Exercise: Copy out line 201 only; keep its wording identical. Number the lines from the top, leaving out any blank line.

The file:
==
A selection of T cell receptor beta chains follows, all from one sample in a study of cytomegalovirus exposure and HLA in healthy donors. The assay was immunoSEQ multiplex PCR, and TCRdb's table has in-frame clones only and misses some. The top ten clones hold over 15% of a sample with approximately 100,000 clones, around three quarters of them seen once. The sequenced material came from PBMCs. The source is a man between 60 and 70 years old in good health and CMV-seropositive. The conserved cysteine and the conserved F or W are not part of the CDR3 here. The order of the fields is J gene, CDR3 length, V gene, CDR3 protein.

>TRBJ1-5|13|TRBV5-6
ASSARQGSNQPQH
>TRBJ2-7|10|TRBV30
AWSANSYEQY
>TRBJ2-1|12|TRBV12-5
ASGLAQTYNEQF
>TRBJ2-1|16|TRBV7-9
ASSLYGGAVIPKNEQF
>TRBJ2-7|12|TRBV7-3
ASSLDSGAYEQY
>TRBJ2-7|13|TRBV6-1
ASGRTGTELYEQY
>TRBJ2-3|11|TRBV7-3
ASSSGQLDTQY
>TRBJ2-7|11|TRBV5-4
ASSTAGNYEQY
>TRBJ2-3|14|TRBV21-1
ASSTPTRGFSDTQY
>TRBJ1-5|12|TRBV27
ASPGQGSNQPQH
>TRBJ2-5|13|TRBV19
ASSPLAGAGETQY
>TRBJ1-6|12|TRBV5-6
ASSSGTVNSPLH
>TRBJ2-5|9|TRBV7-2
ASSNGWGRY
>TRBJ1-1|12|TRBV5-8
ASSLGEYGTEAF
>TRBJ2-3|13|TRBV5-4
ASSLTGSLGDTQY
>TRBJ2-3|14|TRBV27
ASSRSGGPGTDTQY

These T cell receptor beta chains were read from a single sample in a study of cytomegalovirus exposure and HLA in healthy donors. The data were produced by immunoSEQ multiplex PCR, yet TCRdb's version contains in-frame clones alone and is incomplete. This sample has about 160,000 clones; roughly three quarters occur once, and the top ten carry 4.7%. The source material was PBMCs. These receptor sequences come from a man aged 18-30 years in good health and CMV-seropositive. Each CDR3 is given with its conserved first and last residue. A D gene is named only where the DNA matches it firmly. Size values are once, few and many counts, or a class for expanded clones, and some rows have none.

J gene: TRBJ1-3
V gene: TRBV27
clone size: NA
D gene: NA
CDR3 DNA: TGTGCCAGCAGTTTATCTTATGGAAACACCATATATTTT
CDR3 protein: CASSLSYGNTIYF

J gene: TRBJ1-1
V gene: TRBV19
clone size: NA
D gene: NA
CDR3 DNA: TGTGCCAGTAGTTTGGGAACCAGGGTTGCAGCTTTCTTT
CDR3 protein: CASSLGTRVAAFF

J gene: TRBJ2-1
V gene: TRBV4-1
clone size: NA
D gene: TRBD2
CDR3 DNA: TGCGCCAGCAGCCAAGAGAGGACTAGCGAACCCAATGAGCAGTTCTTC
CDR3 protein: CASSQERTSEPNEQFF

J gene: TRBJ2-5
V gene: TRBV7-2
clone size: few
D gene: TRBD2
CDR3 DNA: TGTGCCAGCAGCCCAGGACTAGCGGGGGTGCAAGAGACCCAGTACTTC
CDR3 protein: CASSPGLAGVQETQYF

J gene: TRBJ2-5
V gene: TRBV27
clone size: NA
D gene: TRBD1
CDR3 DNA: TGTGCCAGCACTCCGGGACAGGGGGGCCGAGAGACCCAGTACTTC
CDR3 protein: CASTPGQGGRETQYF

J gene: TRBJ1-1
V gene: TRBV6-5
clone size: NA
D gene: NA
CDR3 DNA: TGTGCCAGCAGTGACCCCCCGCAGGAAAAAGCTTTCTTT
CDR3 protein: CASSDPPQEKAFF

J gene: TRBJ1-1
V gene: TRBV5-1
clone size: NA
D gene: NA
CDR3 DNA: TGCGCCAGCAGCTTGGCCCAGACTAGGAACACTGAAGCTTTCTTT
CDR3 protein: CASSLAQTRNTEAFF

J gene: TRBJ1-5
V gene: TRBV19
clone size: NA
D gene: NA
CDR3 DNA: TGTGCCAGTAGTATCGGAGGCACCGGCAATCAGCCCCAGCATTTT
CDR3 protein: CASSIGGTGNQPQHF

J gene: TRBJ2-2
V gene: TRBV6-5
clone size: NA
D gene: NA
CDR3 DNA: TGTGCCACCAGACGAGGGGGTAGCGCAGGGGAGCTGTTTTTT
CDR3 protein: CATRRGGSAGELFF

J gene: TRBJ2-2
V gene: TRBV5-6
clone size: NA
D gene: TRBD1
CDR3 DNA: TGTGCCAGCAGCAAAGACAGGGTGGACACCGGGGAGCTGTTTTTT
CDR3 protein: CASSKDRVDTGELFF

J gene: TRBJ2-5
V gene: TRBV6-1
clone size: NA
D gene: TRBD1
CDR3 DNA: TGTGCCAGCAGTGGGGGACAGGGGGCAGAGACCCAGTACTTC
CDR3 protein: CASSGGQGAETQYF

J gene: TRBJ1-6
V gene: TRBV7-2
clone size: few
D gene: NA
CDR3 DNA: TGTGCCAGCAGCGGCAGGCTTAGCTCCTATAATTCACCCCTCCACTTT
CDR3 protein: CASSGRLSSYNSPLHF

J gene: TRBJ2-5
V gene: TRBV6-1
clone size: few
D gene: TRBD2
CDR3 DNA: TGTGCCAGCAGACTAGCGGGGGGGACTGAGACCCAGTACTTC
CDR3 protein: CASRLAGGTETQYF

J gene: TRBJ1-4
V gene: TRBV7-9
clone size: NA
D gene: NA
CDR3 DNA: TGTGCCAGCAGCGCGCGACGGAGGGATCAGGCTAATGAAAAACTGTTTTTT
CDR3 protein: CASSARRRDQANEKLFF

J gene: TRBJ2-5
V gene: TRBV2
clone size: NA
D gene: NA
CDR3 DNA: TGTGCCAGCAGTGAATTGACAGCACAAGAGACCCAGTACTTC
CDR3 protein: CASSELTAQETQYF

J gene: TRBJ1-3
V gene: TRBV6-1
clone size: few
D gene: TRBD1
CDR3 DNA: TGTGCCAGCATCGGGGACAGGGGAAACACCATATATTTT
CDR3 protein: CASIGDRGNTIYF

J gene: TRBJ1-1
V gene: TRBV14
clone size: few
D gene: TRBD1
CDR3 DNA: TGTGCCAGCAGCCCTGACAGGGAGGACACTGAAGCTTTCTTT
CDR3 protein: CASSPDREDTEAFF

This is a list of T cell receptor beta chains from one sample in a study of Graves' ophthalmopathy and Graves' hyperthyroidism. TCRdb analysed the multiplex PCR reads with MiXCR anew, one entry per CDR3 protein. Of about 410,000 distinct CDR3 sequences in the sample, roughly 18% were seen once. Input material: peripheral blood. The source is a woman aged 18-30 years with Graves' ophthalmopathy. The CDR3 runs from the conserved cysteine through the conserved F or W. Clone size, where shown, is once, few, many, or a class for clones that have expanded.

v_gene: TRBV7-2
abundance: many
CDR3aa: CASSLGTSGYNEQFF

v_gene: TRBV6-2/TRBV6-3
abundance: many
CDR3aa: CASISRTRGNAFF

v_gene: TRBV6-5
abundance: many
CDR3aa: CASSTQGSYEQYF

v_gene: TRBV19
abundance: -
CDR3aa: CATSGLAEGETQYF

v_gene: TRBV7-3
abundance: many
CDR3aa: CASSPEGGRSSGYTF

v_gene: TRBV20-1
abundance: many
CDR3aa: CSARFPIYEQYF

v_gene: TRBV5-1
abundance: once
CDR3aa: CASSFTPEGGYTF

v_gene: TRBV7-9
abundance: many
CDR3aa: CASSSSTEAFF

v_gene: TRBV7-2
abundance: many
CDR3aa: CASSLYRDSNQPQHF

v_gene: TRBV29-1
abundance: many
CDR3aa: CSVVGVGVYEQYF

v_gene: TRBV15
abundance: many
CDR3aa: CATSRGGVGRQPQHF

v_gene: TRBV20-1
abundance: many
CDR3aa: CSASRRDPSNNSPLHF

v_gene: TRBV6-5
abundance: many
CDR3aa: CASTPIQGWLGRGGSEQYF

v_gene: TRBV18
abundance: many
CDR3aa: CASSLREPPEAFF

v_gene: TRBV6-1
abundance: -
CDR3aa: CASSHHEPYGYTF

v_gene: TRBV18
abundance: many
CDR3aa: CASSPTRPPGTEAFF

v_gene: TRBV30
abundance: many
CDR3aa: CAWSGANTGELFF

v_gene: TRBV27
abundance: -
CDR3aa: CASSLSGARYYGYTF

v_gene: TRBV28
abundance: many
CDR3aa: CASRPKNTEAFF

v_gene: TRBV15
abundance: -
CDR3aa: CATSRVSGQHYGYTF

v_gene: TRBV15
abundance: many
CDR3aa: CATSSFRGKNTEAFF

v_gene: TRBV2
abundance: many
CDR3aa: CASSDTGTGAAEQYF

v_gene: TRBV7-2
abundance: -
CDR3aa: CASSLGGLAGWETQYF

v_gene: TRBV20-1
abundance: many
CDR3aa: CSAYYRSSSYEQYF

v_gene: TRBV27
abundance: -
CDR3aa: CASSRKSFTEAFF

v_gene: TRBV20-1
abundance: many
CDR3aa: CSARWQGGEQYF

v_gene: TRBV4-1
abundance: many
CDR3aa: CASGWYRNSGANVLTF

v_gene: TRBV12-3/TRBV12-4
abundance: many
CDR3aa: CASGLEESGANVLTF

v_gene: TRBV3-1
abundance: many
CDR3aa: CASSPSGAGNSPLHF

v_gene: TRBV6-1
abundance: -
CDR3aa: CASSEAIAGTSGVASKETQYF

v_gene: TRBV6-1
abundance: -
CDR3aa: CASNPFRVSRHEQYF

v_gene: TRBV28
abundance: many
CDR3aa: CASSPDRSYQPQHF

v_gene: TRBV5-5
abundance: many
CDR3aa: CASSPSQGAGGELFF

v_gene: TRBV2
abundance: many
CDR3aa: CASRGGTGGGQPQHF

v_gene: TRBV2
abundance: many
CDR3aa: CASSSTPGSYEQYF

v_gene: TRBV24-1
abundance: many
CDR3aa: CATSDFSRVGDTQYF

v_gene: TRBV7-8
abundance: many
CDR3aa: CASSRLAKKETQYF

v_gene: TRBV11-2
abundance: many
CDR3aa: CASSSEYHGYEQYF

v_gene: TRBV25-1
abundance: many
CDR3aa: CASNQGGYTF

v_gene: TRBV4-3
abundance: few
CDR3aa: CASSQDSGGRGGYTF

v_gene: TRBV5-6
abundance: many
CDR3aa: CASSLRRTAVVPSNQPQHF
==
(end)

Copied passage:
v_gene: TRBV2